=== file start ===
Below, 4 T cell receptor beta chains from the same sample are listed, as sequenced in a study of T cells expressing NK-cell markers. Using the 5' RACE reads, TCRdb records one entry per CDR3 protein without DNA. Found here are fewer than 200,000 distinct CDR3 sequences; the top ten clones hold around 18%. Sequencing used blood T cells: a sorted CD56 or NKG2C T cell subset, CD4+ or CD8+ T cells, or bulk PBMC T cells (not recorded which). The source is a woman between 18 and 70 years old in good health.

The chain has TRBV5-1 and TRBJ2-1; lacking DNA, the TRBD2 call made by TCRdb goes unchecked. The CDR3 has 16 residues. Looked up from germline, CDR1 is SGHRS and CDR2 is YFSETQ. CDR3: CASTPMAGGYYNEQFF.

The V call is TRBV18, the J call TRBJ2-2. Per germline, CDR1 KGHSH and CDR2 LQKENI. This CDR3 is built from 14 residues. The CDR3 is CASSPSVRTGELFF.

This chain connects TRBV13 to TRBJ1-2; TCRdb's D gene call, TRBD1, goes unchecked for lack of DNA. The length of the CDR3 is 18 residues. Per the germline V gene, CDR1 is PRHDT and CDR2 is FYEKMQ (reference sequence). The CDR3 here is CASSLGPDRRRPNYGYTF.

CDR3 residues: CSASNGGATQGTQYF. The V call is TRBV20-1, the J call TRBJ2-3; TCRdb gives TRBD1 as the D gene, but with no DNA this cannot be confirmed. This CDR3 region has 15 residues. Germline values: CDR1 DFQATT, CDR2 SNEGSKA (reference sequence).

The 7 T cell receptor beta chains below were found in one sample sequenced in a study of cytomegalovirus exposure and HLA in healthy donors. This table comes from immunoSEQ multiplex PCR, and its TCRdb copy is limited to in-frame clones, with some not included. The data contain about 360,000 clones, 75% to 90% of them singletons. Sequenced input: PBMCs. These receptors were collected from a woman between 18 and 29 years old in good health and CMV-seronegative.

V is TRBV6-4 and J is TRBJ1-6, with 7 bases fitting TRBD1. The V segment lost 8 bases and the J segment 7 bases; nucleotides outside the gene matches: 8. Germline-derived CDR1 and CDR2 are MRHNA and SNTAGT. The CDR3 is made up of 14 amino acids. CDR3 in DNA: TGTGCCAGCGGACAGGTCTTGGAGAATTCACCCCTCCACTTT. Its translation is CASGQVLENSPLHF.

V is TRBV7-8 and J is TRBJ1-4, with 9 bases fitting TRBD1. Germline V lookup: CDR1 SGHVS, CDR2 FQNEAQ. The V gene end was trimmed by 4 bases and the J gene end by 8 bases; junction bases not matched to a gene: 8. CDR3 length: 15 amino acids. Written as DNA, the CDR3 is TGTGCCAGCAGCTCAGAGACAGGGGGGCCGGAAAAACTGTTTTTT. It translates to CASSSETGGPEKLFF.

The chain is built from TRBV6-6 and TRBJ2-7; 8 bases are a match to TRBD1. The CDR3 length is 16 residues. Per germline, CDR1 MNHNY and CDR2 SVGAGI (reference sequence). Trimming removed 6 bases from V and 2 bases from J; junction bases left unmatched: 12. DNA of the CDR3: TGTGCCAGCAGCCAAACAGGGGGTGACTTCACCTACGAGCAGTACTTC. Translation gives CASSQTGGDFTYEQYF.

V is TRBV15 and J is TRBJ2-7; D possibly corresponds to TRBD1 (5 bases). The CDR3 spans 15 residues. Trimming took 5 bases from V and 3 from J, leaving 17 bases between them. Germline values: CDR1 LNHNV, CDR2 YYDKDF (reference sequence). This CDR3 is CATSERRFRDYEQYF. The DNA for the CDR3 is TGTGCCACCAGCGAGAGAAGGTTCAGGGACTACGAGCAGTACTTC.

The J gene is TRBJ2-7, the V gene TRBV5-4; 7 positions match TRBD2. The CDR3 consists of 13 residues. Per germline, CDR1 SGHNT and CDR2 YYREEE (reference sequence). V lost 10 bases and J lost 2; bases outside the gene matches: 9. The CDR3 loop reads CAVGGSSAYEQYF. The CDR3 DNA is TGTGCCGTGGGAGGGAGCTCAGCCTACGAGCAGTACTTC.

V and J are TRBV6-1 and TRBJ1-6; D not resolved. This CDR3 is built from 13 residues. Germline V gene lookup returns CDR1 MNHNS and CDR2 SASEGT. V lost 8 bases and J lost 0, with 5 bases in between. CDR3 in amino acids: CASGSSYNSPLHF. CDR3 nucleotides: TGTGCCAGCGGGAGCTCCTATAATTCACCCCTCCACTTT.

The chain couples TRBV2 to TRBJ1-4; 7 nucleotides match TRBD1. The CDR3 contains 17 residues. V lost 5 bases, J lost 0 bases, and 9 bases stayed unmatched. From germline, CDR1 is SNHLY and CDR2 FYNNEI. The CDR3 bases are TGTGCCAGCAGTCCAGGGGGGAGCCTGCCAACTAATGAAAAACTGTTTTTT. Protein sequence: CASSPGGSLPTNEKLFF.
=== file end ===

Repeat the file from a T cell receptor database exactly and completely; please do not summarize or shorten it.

Below, 4 T cell receptor beta chains from the same sample are listed, as sequenced in a study of T cells expressing NK-cell markers. Using the 5' RACE reads, TCRdb records one entry per CDR3 protein without DNA. Found here are fewer than 200,000 distinct CDR3 sequences; the top ten clones hold around 18%. Sequencing used blood T cells: a sorted CD56 or NKG2C T cell subset, CD4+ or CD8+ T cells, or bulk PBMC T cells (not recorded which). The source is a woman between 18 and 70 years old in good health.

The chain has TRBV5-1 and TRBJ2-1; lacking DNA, the TRBD2 call made by TCRdb goes unchecked. The CDR3 has 16 residues. Looked up from germline, CDR1 is SGHRS and CDR2 is YFSETQ. CDR3: CASTPMAGGYYNEQFF.

The V call is TRBV18, the J call TRBJ2-2. Per germline, CDR1 KGHSH and CDR2 LQKENI. This CDR3 is built from 14 residues. The CDR3 is CASSPSVRTGELFF.

This chain connects TRBV13 to TRBJ1-2; TCRdb's D gene call, TRBD1, goes unchecked for lack of DNA. The length of the CDR3 is 18 residues. Per the germline V gene, CDR1 is PRHDT and CDR2 is FYEKMQ (reference sequence). The CDR3 here is CASSLGPDRRRPNYGYTF.

CDR3 residues: CSASNGGATQGTQYF. The V call is TRBV20-1, the J call TRBJ2-3; TCRdb gives TRBD1 as the D gene, but with no DNA this cannot be confirmed. This CDR3 region has 15 residues. Germline values: CDR1 DFQATT, CDR2 SNEGSKA (reference sequence).

The 7 T cell receptor beta chains below were found in one sample sequenced in a study of cytomegalovirus exposure and HLA in healthy donors. This table comes from immunoSEQ multiplex PCR, and its TCRdb copy is limited to in-frame clones, with some not included. The data contain about 360,000 clones, 75% to 90% of them singletons. Sequenced input: PBMCs. These receptors were collected from a woman between 18 and 29 years old in good health and CMV-seronegative.

V is TRBV6-4 and J is TRBJ1-6, with 7 bases fitting TRBD1. The V segment lost 8 bases and the J segment 7 bases; nucleotides outside the gene matches: 8. Germline-derived CDR1 and CDR2 are MRHNA and SNTAGT. The CDR3 is made up of 14 amino acids. CDR3 in DNA: TGTGCCAGCGGACAGGTCTTGGAGAATTCACCCCTCCACTTT. Its translation is CASGQVLENSPLHF.

V is TRBV7-8 and J is TRBJ1-4, with 9 bases fitting TRBD1. Germline V lookup: CDR1 SGHVS, CDR2 FQNEAQ. The V gene end was trimmed by 4 bases and the J gene end by 8 bases; junction bases not matched to a gene: 8. CDR3 length: 15 amino acids. Written as DNA, the CDR3 is TGTGCCAGCAGCTCAGAGACAGGGGGGCCGGAAAAACTGTTTTTT. It translates to CASSSETGGPEKLFF.

The chain is built from TRBV6-6 and TRBJ2-7; 8 bases are a match to TRBD1. The CDR3 length is 16 residues. Per germline, CDR1 MNHNY and CDR2 SVGAGI (reference sequence). Trimming removed 6 bases from V and 2 bases from J; junction bases left unmatched: 12. DNA of the CDR3: TGTGCCAGCAGCCAAACAGGGGGTGACTTCACCTACGAGCAGTACTTC. Translation gives CASSQTGGDFTYEQYF.

V is TRBV15 and J is TRBJ2-7; D possibly corresponds to TRBD1 (5 bases). The CDR3 spans 15 residues. Trimming took 5 bases from V and 3 from J, leaving 17 bases between them. Germline values: CDR1 LNHNV, CDR2 YYDKDF (reference sequence). This CDR3 is CATSERRFRDYEQYF. The DNA for the CDR3 is TGTGCCACCAGCGAGAGAAGGTTCAGGGACTACGAGCAGTACTTC.

The J gene is TRBJ2-7, the V gene TRBV5-4; 7 positions match TRBD2. The CDR3 consists of 13 residues. Per germline, CDR1 SGHNT and CDR2 YYREEE (reference sequence). V lost 10 bases and J lost 2; bases outside the gene matches: 9. The CDR3 loop reads CAVGGSSAYEQYF. The CDR3 DNA is TGTGCCGTGGGAGGGAGCTCAGCCTACGAGCAGTACTTC.

V and J are TRBV6-1 and TRBJ1-6; D not resolved. This CDR3 is built from 13 residues. Germline V gene lookup returns CDR1 MNHNS and CDR2 SASEGT. V lost 8 bases and J lost 0, with 5 bases in between. CDR3 in amino acids: CASGSSYNSPLHF. CDR3 nucleotides: TGTGCCAGCGGGAGCTCCTATAATTCACCCCTCCACTTT.

The chain couples TRBV2 to TRBJ1-4; 7 nucleotides match TRBD1. The CDR3 contains 17 residues. V lost 5 bases, J lost 0 bases, and 9 bases stayed unmatched. From germline, CDR1 is SNHLY and CDR2 FYNNEI. The CDR3 bases are TGTGCCAGCAGTCCAGGGGGGAGCCTGCCAACTAATGAAAAACTGTTTTTT. Protein sequence: CASSPGGSLPTNEKLFF.